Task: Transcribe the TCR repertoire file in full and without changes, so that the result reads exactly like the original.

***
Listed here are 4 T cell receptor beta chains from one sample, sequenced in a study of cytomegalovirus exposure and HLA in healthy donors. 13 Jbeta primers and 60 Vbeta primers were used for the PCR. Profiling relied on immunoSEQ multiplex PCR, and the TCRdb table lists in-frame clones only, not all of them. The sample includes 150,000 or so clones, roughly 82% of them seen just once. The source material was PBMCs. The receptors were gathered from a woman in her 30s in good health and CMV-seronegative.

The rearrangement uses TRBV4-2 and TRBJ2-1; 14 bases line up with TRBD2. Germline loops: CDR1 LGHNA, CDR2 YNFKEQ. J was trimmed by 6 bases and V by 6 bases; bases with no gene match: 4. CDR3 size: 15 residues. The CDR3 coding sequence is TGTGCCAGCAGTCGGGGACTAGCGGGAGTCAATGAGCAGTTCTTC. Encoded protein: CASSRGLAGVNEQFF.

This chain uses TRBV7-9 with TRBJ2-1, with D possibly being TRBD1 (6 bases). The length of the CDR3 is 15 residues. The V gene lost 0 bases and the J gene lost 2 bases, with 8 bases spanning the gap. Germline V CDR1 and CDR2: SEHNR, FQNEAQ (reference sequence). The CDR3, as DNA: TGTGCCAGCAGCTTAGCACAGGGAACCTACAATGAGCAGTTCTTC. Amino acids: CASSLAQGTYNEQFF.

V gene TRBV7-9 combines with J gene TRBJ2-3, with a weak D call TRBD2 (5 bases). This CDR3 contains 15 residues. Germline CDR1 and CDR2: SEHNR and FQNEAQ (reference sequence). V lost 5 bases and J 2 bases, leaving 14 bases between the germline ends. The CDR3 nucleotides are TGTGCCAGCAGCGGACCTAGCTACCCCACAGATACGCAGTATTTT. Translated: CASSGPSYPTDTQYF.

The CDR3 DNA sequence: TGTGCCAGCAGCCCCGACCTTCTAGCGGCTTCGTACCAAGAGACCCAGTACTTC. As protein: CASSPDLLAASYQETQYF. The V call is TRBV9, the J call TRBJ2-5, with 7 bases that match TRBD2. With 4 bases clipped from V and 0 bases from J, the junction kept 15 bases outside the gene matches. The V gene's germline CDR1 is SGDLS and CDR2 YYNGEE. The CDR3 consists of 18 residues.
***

Listed here are 4 T cell receptor beta chains from one sample, sequenced in a study of cytomegalovirus exposure and HLA in healthy donors. 13 Jbeta primers and 60 Vbeta primers were used for the PCR. Profiling relied on immunoSEQ multiplex PCR, and the TCRdb table lists in-frame clones only, not all of them. The sample includes 150,000 or so clones, roughly 82% of them seen just once. The source material was PBMCs. The receptors were gathered from a woman in her 30s in good health and CMV-seronegative.

The rearrangement uses TRBV4-2 and TRBJ2-1; 14 bases line up with TRBD2. Germline loops: CDR1 LGHNA, CDR2 YNFKEQ. J was trimmed by 6 bases and V by 6 bases; bases with no gene match: 4. CDR3 size: 15 residues. The CDR3 coding sequence is TGTGCCAGCAGTCGGGGACTAGCGGGAGTCAATGAGCAGTTCTTC. Encoded protein: CASSRGLAGVNEQFF.

This chain uses TRBV7-9 with TRBJ2-1, with D possibly being TRBD1 (6 bases). The length of the CDR3 is 15 residues. The V gene lost 0 bases and the J gene lost 2 bases, with 8 bases spanning the gap. Germline V CDR1 and CDR2: SEHNR, FQNEAQ (reference sequence). The CDR3, as DNA: TGTGCCAGCAGCTTAGCACAGGGAACCTACAATGAGCAGTTCTTC. Amino acids: CASSLAQGTYNEQFF.

V gene TRBV7-9 combines with J gene TRBJ2-3, with a weak D call TRBD2 (5 bases). This CDR3 contains 15 residues. Germline CDR1 and CDR2: SEHNR and FQNEAQ (reference sequence). V lost 5 bases and J 2 bases, leaving 14 bases between the germline ends. The CDR3 nucleotides are TGTGCCAGCAGCGGACCTAGCTACCCCACAGATACGCAGTATTTT. Translated: CASSGPSYPTDTQYF.

The CDR3 DNA sequence: TGTGCCAGCAGCCCCGACCTTCTAGCGGCTTCGTACCAAGAGACCCAGTACTTC. As protein: CASSPDLLAASYQETQYF. The V call is TRBV9, the J call TRBJ2-5, with 7 bases that match TRBD2. With 4 bases clipped from V and 0 bases from J, the junction kept 15 bases outside the gene matches. The V gene's germline CDR1 is SGDLS and CDR2 YYNGEE. The CDR3 consists of 18 residues.